Wichita city leaders will latch onto any good news, no matter from how flimsy the source. But they ignore the news they don’t like, even though it may come from the U.S. Census Bureau, U.S. Bureau of Labor Statistics, or U.S. Bureau of Economic Analysis.
In his media briefing today, Wichita Mayor Jeff Longwell cited an article promoting the purportedly recession-proof and growing Wichita-area economy. 1
Based on the article 2 Longwell cited Wichita’s low unemployment rate and growing job count.
One quote from the article highlights Wichita’s low unemployment rate: “In 2018, the city saw unemployment fall to 3.5 percent — the lowest it’s been since May 1999.” Here’s some data regarding this claim:
In the table, we see that the unemployment rate (monthly average) for 2018 is nearly unchanged from 1999. Also nearly unchanged for these 19 years are the civilian labor force and number of jobs. Both values are slightly lower now. This is not “steady job growth.”
The article the mayor relies upon doesn’t reflect the economic reality in Wichita. It isn’t even close. Yet the mayor and other city officials have heavily promoted this article on social media.
Mayor Longwell also said, “We want to celebrate some of our successes because it has not been easy to get here and it’s been very intentional, and the things that we’re doing that help make Wichita a great place to live but more importantly a place where we can ride out a potential recession that may hit the rest of the country at some point in time and we think that’s a great place for us to be right now.”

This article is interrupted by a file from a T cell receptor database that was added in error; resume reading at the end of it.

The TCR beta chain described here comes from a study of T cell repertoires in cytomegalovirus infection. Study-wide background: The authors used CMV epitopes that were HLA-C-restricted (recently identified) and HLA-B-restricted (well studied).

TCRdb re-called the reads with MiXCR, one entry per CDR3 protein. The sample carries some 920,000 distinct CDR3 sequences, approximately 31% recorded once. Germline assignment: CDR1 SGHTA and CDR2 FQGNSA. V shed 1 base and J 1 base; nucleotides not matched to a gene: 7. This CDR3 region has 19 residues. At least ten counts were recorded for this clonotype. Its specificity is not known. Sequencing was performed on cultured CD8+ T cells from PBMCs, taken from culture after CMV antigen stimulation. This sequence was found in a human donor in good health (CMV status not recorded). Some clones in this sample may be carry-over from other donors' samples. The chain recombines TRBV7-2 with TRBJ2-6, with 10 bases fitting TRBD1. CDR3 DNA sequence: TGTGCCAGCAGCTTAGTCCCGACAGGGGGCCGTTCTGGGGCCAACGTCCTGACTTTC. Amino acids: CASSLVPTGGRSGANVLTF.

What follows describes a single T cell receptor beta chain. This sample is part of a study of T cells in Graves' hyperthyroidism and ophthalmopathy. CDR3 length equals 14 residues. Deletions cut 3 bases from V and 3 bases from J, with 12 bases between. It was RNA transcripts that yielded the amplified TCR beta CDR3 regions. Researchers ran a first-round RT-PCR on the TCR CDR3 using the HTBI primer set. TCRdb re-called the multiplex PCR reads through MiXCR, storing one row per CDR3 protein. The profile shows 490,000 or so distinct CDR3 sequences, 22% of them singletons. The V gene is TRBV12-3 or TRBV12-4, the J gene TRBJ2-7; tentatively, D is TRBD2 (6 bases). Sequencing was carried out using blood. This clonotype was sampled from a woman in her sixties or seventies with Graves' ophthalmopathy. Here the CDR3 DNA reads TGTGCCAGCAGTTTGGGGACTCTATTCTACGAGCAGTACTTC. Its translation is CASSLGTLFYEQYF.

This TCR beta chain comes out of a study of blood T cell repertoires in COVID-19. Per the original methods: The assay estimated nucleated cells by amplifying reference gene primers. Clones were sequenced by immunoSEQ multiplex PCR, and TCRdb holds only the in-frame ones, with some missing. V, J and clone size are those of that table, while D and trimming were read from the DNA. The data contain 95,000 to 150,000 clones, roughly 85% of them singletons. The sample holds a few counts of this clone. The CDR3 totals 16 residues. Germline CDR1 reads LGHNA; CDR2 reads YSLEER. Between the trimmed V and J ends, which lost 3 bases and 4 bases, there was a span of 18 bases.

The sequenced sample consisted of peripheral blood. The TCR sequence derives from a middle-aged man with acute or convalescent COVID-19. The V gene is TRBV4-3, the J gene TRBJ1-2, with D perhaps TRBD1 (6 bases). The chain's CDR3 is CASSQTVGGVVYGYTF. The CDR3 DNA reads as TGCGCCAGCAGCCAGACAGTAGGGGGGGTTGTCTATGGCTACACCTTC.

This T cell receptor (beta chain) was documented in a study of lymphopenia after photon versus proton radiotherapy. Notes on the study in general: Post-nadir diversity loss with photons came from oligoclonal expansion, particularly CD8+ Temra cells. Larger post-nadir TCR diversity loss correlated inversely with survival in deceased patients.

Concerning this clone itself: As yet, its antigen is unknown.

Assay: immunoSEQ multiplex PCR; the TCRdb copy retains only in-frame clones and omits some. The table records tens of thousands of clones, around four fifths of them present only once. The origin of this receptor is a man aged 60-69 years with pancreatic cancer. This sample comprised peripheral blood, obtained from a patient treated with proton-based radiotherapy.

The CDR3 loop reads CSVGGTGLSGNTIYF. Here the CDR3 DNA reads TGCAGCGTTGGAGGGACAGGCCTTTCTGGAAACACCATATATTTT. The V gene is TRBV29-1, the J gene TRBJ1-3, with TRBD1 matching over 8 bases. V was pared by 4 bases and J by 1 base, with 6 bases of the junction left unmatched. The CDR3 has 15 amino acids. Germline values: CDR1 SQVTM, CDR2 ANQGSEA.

Regarding recessions and being “recession-proof:” The usual definition of a recession is two consecutive quarters of declining economic activity as measured by gross domestic product. For the nation, the last recession ended in 2009. For metropolitan areas like Wichita GDP data is not available quarterly. Annual data, however, tells us that since 2011 — well after the end of the last national recession — Wichita has had two separate years in which real GDP declined, 2013 and 2017. 3
That’s like two recessions in Wichita at a time the national economy was growing. Is that recession-proof?
The mayor also presented a forecast that Wichita will add 2,700 jobs in 2019. The source of this forecast is the Center for Economic Development and Business Research at Wichita State University. 4
For the Wichita metropolitan area economy, adding 2,700 jobs in a year represents 0.9 percent job growth. Is that good? Nationally, the economy is expected to continue strong growth, although perhaps slightly slower than in 2018, in which nonfarm jobs grew by 1.8 percent. 5 Nationally, job growth is forecast at 1.7 percent for 2019. 6 Wichita’s forecast rate of 0.9 percent is 53 percent of the national rate — barely more than half.
The nearby chart illustrates that since the end of the last recession, job growth in Wichita has been below job growth in the nation as a whole. 7 Generally, job growth in Wichita has been at about half the rate of the nation. In 2017, Wichita lost jobs. Yet, City of Wichita officials tout “steady job growth.”
It’s not only jobs and output. Personal income has grown only slowly. 8